At yearend 1992, Travelers Inc. was in deep trouble. Hurricane Andrew had torn a $400 million hole in the venerable insurer's balance sheet. More than $5 billion in bum real estate sat on its books. It lacked focus and was only a bit player in the emerging managed-health-care business. It was listing under a huge overhead. To the rescue came the acquisitive Sanford I. Weill, a man with a well-deserved reputation for finding hidden value in underperforming companies. He took a 27% stake first, then gobbled up the rest a year later.
Since then, Weill and two lieutenants--insurance group head Robert I. Lipp and Chief Financial Officer Jay S. Fishman--have managed a remarkable turnaround in an industry where the pace of change is often glacial. They have made major progress retooling Travelers' efficiency, strategy, and culture. "You can see it in the results," says Sanford C. Bernstein analyst Guy Moszkowski. "They've really improved the returns."
NECESSARY PAIN. In attacking Travelers' ills, Lipp and Fishman began poring over the books. Steeped in the lean and mean tradition of Weill's Primerica Corp., the two executives were appalled at what they found: scores of vice-presidents who could approve purchases up to $25 million--as much as Weill himself could O.K. without board approval; a woman whose sole job was to exchange niceties with visitors as they entered the rotunda at Travelers' Hartford headquarters; travel and entertainment costs of $69 million; consultants being paid $17 million annually; more than $16 million annually on office supplies.
The two men got out their knives. "We sent out letters to all suppliers the first year," recalls Fishman. "`Dear Supplier, either we rebid your business or you lower your costs 15%."' Within two years, overall nonpersonnel expenses were slashed 49%. Employment was cut in half, to about 15,000. Says Weill unapologetically: "It was all trimmed because it should have been."
Revamping strategy was more complex. Lipp and Fishman went to work on the balance sheet, selling off $3.5 billion in real estate, much of it in underperforming mortgages, for as little as 50 cents on the dollar--a move that freed up Travelers' capital. They struck a deal to merge Travelers' weak managed-health-care business with that of Metropolitan Life Insurance Corp. The new entity was then sold to HMO giant United Healthcare. The twin deals left Travelers with $830 million in cash and 10,000 fewer employees. Ratings upgrades followed the improving financials. Lipp worked to capitalize on synergies between Travelers and Weill's Primerica Financial Services Inc. (PFS) and Smith Barney Inc., using the former Primerica units to sell the insurer's products, such as variable annuities. Lipp began pushing Travelers homeowners' and auto policies through the PFS network of 100,000 hard-sell part-time agents, who work for commissions far below the typical 15% paid the independent agents who were the backbone of the old Travelers. Lipp hopes to have the policies available in 40 states by the end of 1996.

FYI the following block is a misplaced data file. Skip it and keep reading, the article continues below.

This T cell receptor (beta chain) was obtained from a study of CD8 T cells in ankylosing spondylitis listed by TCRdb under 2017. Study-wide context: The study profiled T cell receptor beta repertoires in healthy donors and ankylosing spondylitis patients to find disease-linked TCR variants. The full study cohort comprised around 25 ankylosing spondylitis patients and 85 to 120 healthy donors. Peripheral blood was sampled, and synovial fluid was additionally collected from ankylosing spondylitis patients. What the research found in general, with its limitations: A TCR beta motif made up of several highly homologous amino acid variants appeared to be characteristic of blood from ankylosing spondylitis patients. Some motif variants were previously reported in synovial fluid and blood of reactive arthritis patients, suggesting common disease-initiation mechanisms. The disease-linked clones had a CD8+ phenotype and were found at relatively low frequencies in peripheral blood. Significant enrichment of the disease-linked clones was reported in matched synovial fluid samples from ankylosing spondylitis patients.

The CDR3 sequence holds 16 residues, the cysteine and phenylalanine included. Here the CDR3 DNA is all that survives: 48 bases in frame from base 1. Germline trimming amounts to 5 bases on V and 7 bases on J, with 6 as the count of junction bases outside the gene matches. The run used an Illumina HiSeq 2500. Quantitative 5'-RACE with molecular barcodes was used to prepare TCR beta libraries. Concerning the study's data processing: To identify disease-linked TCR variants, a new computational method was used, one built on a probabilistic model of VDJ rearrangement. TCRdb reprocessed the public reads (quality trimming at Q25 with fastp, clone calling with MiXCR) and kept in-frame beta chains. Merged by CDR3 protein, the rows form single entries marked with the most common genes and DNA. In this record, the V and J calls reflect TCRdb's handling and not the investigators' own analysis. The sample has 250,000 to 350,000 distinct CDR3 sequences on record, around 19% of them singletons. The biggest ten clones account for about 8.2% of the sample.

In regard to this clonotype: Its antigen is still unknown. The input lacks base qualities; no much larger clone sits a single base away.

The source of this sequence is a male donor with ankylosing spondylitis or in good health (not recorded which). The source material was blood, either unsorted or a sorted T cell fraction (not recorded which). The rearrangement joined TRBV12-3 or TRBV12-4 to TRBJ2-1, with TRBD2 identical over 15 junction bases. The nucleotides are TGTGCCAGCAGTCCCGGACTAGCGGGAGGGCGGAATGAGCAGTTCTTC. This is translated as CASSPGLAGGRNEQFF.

HIDEBOUND CULTURE. In commercial insurance, longtime head Charles J. Clarke sharpened the focus to compete more effectively in workers' compensation and specialty business liability. "Historically, we underwrote the agent," Clarke says. "What we would say is, `Give us everything but....' Now we are saying, `We want to be in these 15 classes of business. Do you have any of this?"'
Lipp also is looking to change the hidebound culture of the old Travelers. Employees are being rewarded with cash bonuses and stock options. Customers have noticed a difference. "They're hungrier now," says Thomas M. Regan, risk management director at drugmaker Becton Dickinson Co. "They want to make deals."
The net result of these initiatives is that Travelers' insurance operations have become a model of profitability and focus. Return on equity, below 7% when Weill took over, is now almost 12%, higher than many competitors'. Earnings, $380 million at yearend 1993, should near $700 million this year.
Travelers is now hunting for more insurance assets and may emerge the winner in a beauty contest for Aetna Life & Casualty's $5 billion property and casualty business. The insurer, though, still faces the difficult task of expanding at a time when the industry is awash in capacity and mired in a decade-long soft pricing cycle. "We have done the easier part," Lipp rightly concedes. "The jury is still out as to whether we can create real exciting, growing businesses."